Budget Minded Shotguns for Home Defense

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Editor’s Note: We’ve begun a series here on GunsAmerica that’s designed to highlight some of the least expensive options available for home defense. There’s a reason for this; many people who want to exercise their Second Amendment rights are often met with advice about exactly which gun they should buy, and why. Yet that advice doesn’t always take into account the fiscal realities of those living on a tight budget. So where can they turn? Right here.

We’re going to light up the options and talk about the guns that don’t always make it into the list of guns we feature in the GunsAmerica Digest. We know full well this series isn’t going to appeal to everyone. It isn’t suggested reading for those of you who are already experts. That said, we always value constructive criticism in the comments section below. Help us help others by telling us what works for you, and why–and how much it costs. We all have to start somewhere, and GunsAmerica is a fantastic place to start.

If you’re looking for more in depth information on the less expensive guns on the market, check out the coverage we’re doing of Cheap Guns. These are full reviews, and get into much more detail.

Cheap Guns: 1911 Edition Metro Arms Commander

Cheap Guns: Hi-Point 45ACP Tactical Carbine – 4595TS Review

Cheap Guns: The Cobra CA380 Semi-Auto $199?

Don't let the engraved birds fool you--some of the best bargains on shotguns are those meant for sporting purposes. Yet they will work for home defense.

Don’t let the engraved birds fool you–some of the best bargains on shotguns are those meant for sporting purposes. Yet they will work for home defense.

Cheap Shotguns for Home Defense

The word shotgun covers a lot of ground. You can pay six-figures for an engraved Italian masterpiece, or you can buy an old single shot break action in decent working order for less than the cost of a date night (with dinner and a movie). And there are shotguns at every price-point in between.

While there’s nothing wrong with a solid single shot, they are slow to load. And they only hold one shot. Why this is less-than-optimal should be obvious. Automatic shotguns are also popular, though the automatic action on some guns can be finicky. Lower priced autos, especially. And the last thing you want in a defense situation is a failure to cycle a round.

That’s why so many people love the pump shotguns. These are the best of both worlds. You get the reliability of an old break action, but more than one shot before you have to reload. Some hold up to 8 shells. While the action may not cycle as quickly as an automatic, they are fast enough, and make a very menacing sound when racked.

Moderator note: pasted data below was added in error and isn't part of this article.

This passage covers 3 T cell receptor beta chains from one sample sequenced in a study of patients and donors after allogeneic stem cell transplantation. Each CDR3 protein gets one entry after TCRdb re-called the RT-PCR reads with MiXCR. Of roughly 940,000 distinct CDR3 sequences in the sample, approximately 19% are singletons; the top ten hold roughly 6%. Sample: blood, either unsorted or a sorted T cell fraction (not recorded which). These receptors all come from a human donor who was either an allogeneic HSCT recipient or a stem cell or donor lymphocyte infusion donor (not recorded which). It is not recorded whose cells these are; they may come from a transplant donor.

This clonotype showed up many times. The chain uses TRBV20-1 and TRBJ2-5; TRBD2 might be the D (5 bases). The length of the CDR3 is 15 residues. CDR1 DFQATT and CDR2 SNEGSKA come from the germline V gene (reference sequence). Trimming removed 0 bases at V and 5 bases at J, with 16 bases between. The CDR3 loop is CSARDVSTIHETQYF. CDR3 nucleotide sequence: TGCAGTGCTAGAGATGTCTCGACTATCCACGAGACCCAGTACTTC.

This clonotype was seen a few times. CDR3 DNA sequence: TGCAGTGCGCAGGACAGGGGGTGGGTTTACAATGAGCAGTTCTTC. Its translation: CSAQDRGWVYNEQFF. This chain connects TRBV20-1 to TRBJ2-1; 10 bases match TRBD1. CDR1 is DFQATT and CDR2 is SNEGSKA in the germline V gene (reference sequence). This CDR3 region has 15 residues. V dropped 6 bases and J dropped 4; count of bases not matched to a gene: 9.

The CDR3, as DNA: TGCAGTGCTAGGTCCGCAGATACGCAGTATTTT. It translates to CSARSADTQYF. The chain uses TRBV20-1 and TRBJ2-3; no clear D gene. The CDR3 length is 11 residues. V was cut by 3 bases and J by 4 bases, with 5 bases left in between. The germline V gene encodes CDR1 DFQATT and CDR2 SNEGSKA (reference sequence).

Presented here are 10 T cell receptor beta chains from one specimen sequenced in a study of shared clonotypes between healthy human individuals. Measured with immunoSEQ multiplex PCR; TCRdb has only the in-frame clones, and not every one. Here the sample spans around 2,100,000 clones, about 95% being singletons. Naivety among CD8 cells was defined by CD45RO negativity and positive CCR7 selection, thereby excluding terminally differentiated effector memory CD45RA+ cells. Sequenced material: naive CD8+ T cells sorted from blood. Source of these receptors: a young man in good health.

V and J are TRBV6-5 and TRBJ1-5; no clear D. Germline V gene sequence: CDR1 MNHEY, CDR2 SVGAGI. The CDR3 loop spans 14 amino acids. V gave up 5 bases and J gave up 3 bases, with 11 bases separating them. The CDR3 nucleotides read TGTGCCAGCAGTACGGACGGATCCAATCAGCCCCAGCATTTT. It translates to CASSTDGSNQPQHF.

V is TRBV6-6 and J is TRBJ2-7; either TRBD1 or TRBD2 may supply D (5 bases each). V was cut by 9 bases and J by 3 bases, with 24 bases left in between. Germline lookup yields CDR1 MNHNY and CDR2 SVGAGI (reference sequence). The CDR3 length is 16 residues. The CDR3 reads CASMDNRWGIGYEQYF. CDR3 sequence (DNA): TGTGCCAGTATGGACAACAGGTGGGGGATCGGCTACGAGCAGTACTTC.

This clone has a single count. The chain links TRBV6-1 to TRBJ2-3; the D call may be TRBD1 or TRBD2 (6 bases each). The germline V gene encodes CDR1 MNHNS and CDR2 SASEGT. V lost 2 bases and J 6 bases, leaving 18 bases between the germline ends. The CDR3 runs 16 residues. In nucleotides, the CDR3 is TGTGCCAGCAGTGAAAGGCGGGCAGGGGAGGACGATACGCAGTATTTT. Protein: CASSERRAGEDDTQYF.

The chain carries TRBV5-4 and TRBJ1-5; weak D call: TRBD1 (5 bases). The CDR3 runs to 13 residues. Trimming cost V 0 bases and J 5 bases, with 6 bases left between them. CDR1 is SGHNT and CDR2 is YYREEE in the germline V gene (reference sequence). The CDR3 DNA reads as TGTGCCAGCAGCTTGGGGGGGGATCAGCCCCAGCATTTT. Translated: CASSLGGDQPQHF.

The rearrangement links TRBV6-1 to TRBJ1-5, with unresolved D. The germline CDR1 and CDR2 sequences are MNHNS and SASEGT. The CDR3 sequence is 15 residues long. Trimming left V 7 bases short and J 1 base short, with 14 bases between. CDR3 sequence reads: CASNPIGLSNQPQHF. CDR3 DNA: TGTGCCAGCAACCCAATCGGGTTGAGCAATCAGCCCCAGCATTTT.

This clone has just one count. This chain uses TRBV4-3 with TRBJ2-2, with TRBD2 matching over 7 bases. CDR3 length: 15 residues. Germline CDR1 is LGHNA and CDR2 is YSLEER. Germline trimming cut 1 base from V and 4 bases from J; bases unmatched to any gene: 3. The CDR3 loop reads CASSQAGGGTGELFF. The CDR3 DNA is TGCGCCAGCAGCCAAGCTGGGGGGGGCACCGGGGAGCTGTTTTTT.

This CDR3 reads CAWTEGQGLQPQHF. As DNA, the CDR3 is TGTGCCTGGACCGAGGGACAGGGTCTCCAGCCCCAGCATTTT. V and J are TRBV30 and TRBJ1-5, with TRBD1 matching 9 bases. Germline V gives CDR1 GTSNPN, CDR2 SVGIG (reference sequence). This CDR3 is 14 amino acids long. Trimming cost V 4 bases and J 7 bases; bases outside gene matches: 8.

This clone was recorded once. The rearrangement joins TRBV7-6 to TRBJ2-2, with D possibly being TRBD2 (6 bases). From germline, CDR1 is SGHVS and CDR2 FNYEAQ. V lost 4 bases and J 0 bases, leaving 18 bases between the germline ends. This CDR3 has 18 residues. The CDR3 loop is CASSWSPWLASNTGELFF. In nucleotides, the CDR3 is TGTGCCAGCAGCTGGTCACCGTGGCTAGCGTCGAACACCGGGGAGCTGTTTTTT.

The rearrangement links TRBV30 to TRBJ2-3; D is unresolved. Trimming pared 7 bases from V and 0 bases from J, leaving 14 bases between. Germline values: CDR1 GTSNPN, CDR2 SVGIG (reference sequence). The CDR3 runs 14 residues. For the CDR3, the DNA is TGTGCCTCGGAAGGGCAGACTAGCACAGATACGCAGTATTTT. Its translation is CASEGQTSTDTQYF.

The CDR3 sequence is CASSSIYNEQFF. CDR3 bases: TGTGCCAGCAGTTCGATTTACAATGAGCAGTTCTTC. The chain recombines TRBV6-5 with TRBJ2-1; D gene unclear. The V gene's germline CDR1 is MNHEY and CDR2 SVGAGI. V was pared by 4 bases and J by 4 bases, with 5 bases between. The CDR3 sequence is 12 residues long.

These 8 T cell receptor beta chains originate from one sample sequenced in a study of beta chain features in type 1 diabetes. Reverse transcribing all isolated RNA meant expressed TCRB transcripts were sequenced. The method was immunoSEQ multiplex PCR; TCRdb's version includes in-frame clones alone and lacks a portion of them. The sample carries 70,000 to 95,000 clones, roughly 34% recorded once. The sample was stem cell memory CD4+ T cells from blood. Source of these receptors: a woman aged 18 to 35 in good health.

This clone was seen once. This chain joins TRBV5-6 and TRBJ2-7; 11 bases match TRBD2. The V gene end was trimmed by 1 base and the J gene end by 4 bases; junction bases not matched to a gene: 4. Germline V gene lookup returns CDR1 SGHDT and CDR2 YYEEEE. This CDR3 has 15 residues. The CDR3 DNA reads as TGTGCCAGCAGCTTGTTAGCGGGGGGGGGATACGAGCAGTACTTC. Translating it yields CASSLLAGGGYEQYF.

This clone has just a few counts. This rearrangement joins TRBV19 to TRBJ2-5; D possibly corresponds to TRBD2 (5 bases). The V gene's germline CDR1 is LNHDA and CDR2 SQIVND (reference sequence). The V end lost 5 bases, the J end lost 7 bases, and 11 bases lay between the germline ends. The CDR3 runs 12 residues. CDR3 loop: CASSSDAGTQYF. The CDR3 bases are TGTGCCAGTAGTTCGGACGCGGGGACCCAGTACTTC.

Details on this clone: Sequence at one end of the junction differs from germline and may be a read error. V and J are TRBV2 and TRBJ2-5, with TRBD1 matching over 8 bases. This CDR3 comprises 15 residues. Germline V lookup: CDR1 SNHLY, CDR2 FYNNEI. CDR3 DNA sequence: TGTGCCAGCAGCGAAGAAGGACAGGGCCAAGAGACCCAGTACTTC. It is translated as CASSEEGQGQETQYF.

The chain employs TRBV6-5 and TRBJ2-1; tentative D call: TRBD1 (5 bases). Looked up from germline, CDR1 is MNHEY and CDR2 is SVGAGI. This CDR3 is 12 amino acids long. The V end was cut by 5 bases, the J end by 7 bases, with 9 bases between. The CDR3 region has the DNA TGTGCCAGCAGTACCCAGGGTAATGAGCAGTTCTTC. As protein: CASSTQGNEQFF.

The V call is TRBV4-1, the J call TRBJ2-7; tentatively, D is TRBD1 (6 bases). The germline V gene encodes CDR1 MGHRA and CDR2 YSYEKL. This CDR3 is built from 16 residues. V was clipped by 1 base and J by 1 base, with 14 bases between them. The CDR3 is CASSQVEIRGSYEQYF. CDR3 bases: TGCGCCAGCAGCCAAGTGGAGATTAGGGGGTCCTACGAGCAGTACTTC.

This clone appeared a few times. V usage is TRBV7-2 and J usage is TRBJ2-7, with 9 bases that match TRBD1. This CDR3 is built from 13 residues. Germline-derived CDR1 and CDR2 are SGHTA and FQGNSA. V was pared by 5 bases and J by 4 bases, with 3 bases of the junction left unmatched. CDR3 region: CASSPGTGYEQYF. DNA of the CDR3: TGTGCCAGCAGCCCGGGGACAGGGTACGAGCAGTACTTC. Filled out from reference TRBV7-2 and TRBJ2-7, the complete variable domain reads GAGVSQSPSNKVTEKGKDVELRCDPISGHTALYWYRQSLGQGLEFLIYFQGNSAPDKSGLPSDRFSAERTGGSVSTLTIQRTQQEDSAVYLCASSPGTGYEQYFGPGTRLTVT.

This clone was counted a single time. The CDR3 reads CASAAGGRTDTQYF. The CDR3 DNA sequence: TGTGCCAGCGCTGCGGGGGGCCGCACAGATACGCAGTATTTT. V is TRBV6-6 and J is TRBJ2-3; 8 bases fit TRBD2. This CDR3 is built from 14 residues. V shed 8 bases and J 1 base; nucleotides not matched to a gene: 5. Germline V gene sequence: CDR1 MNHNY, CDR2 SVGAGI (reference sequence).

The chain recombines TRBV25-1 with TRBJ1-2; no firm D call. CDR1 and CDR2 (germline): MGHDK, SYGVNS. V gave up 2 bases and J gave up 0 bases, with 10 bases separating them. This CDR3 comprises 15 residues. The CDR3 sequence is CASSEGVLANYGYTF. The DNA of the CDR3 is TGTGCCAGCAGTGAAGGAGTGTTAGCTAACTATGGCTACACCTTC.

But let’s step back…

Why a shotgun? These answers vary, but there are some expected answers. Shotguns shoot a variety of ammunition. The three main types are slugs, buckshot (bigger balls, but not as big as slugs), and birdshot (lots of small balls). All three are lethal. Birdshot and buckshot spread out a bit when they exit the barrel, but you do still have to aim at your intended target.

winchester sxp

The SXP is a basic shotgun, but a good example of a pattern that works.

Then there’s the menacing look of a shotgun. They’re lethal. Everyone knows this, and the guns have an ability to be quite persuasive. The look and sound of a pump shotgun is hardly ambiguous. But they are large, most of them (bullpup shotguns being the notable exception–more on that later). And larger guns require more room to move, something most don’t consider before buying a gun they intend to use in the tight confines of their home.

That last part is important. Shotguns are often the gun of choice of people who are worried about over-penetration. Shoot a rifle inside a house and the bullet will likely puncture walls. Sometimes several walls. While slugs and buckshot may punch walls, they won’t travel as far as high-powered rifle or pistol rounds. Birdshot is less likely to make it through stud walls. It still can, but it will loose speed and pose less of a risk. Know your round. Test penetration on dummy walls at the range.

And while we’re on that topic, practice everything. Make the gun safe and practice moving about in your house. In the dark. How hard is it to use a shotgun where you might have to use it? Practice and training will make it much easier.

12 gauge Shotguns

The go-to shotgun round for police, military, hunters, competitors… the 12 gauge. This is a hard hitting round that comes in endless varieties. All of them kick, so keep that in mind if you are slight. There’s no point in buying a gun you can’t use effectively.

The gauge refers to the weight, in pounds, of the maximum sized sphere (cannon ball) which would fit in the barrel. So 12 lead balls, of the max diameter which fits in the barrel, would equal 1 pound if you were to weigh them. If we thought about caliber, as in rifles, the caliber would be equivalent to .73 caliber. That’s a lot of knockdown power and decisive fight stopping energy. While not sending people flying through the air as in Hollywood flics, a Hornady STS 12 gauge, 300 grain, rifled slug traveling at a muzzle velocity of 2000 fps deposits 2664 foot pounds of energy into the target, more than 1 ton!